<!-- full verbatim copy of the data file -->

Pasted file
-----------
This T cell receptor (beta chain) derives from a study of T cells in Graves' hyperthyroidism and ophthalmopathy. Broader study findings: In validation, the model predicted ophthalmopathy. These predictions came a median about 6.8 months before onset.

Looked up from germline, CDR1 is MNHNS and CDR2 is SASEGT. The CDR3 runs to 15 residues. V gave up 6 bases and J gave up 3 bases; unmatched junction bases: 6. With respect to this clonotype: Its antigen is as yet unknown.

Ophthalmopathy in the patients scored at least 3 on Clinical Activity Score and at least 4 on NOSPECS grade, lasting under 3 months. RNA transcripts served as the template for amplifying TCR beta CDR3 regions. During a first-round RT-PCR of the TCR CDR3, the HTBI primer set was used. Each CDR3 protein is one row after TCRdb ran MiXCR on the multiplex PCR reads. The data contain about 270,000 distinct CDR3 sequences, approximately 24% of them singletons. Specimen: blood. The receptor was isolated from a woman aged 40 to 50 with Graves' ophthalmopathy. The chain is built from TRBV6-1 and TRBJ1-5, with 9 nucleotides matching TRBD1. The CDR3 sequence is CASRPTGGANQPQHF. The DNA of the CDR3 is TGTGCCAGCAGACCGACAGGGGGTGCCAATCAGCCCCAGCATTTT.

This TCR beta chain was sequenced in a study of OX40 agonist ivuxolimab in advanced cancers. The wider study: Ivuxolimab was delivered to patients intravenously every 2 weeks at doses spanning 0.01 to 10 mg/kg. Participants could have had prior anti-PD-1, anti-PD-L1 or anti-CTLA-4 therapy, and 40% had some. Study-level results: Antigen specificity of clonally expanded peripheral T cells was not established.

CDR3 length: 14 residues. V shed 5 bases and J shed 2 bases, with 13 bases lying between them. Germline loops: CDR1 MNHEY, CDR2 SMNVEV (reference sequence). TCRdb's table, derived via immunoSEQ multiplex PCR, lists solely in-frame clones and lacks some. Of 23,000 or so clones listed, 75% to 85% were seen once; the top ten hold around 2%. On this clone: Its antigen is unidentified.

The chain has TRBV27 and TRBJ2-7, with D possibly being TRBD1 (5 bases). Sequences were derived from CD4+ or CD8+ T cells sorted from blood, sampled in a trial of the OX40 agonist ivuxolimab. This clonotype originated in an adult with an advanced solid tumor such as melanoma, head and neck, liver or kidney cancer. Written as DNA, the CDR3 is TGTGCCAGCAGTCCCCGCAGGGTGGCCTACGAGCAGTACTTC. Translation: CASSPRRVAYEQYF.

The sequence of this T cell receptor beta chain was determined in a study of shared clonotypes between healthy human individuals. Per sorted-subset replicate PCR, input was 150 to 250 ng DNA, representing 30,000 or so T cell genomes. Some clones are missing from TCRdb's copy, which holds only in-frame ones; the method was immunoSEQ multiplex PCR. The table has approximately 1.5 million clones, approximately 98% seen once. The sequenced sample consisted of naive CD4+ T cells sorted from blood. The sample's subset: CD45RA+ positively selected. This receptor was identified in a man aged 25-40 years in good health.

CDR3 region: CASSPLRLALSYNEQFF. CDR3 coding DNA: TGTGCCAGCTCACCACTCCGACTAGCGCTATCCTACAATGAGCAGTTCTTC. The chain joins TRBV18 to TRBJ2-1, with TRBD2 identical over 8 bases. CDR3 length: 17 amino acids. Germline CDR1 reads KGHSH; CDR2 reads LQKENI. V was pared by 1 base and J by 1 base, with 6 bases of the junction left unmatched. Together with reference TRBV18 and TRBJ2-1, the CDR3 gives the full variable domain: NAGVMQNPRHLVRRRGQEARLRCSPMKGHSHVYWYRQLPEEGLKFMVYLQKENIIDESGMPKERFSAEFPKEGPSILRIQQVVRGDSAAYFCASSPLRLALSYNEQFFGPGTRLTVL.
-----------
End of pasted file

This T cell receptor (beta chain) derives from a study of T cells in Graves' hyperthyroidism and ophthalmopathy. Broader study findings: In validation, the model predicted ophthalmopathy. These predictions came a median about 6.8 months before onset.

Looked up from germline, CDR1 is MNHNS and CDR2 is SASEGT. The CDR3 runs to 15 residues. V gave up 6 bases and J gave up 3 bases; unmatched junction bases: 6. With respect to this clonotype: Its antigen is as yet unknown.

Ophthalmopathy in the patients scored at least 3 on Clinical Activity Score and at least 4 on NOSPECS grade, lasting under 3 months. RNA transcripts served as the template for amplifying TCR beta CDR3 regions. During a first-round RT-PCR of the TCR CDR3, the HTBI primer set was used. Each CDR3 protein is one row after TCRdb ran MiXCR on the multiplex PCR reads. The data contain about 270,000 distinct CDR3 sequences, approximately 24% of them singletons. Specimen: blood. The receptor was isolated from a woman aged 40 to 50 with Graves' ophthalmopathy. The chain is built from TRBV6-1 and TRBJ1-5, with 9 nucleotides matching TRBD1. The CDR3 sequence is CASRPTGGANQPQHF. The DNA of the CDR3 is TGTGCCAGCAGACCGACAGGGGGTGCCAATCAGCCCCAGCATTTT.

This TCR beta chain was sequenced in a study of OX40 agonist ivuxolimab in advanced cancers. The wider study: Ivuxolimab was delivered to patients intravenously every 2 weeks at doses spanning 0.01 to 10 mg/kg. Participants could have had prior anti-PD-1, anti-PD-L1 or anti-CTLA-4 therapy, and 40% had some. Study-level results: Antigen specificity of clonally expanded peripheral T cells was not established.

CDR3 length: 14 residues. V shed 5 bases and J shed 2 bases, with 13 bases lying between them. Germline loops: CDR1 MNHEY, CDR2 SMNVEV (reference sequence). TCRdb's table, derived via immunoSEQ multiplex PCR, lists solely in-frame clones and lacks some. Of 23,000 or so clones listed, 75% to 85% were seen once; the top ten hold around 2%. On this clone: Its antigen is unidentified.

The chain has TRBV27 and TRBJ2-7, with D possibly being TRBD1 (5 bases). Sequences were derived from CD4+ or CD8+ T cells sorted from blood, sampled in a trial of the OX40 agonist ivuxolimab. This clonotype originated in an adult with an advanced solid tumor such as melanoma, head and neck, liver or kidney cancer. Written as DNA, the CDR3 is TGTGCCAGCAGTCCCCGCAGGGTGGCCTACGAGCAGTACTTC. Translation: CASSPRRVAYEQYF.

The sequence of this T cell receptor beta chain was determined in a study of shared clonotypes between healthy human individuals. Per sorted-subset replicate PCR, input was 150 to 250 ng DNA, representing 30,000 or so T cell genomes. Some clones are missing from TCRdb's copy, which holds only in-frame ones; the method was immunoSEQ multiplex PCR. The table has approximately 1.5 million clones, approximately 98% seen once. The sequenced sample consisted of naive CD4+ T cells sorted from blood. The sample's subset: CD45RA+ positively selected. This receptor was identified in a man aged 25-40 years in good health.

CDR3 region: CASSPLRLALSYNEQFF. CDR3 coding DNA: TGTGCCAGCTCACCACTCCGACTAGCGCTATCCTACAATGAGCAGTTCTTC. The chain joins TRBV18 to TRBJ2-1, with TRBD2 identical over 8 bases. CDR3 length: 17 amino acids. Germline CDR1 reads KGHSH; CDR2 reads LQKENI. V was pared by 1 base and J by 1 base, with 6 bases of the junction left unmatched. Together with reference TRBV18 and TRBJ2-1, the CDR3 gives the full variable domain: NAGVMQNPRHLVRRRGQEARLRCSPMKGHSHVYWYRQLPEEGLKFMVYLQKENIIDESGMPKERFSAEFPKEGPSILRIQQVVRGDSAAYFCASSPLRLALSYNEQFFGPGTRLTVL.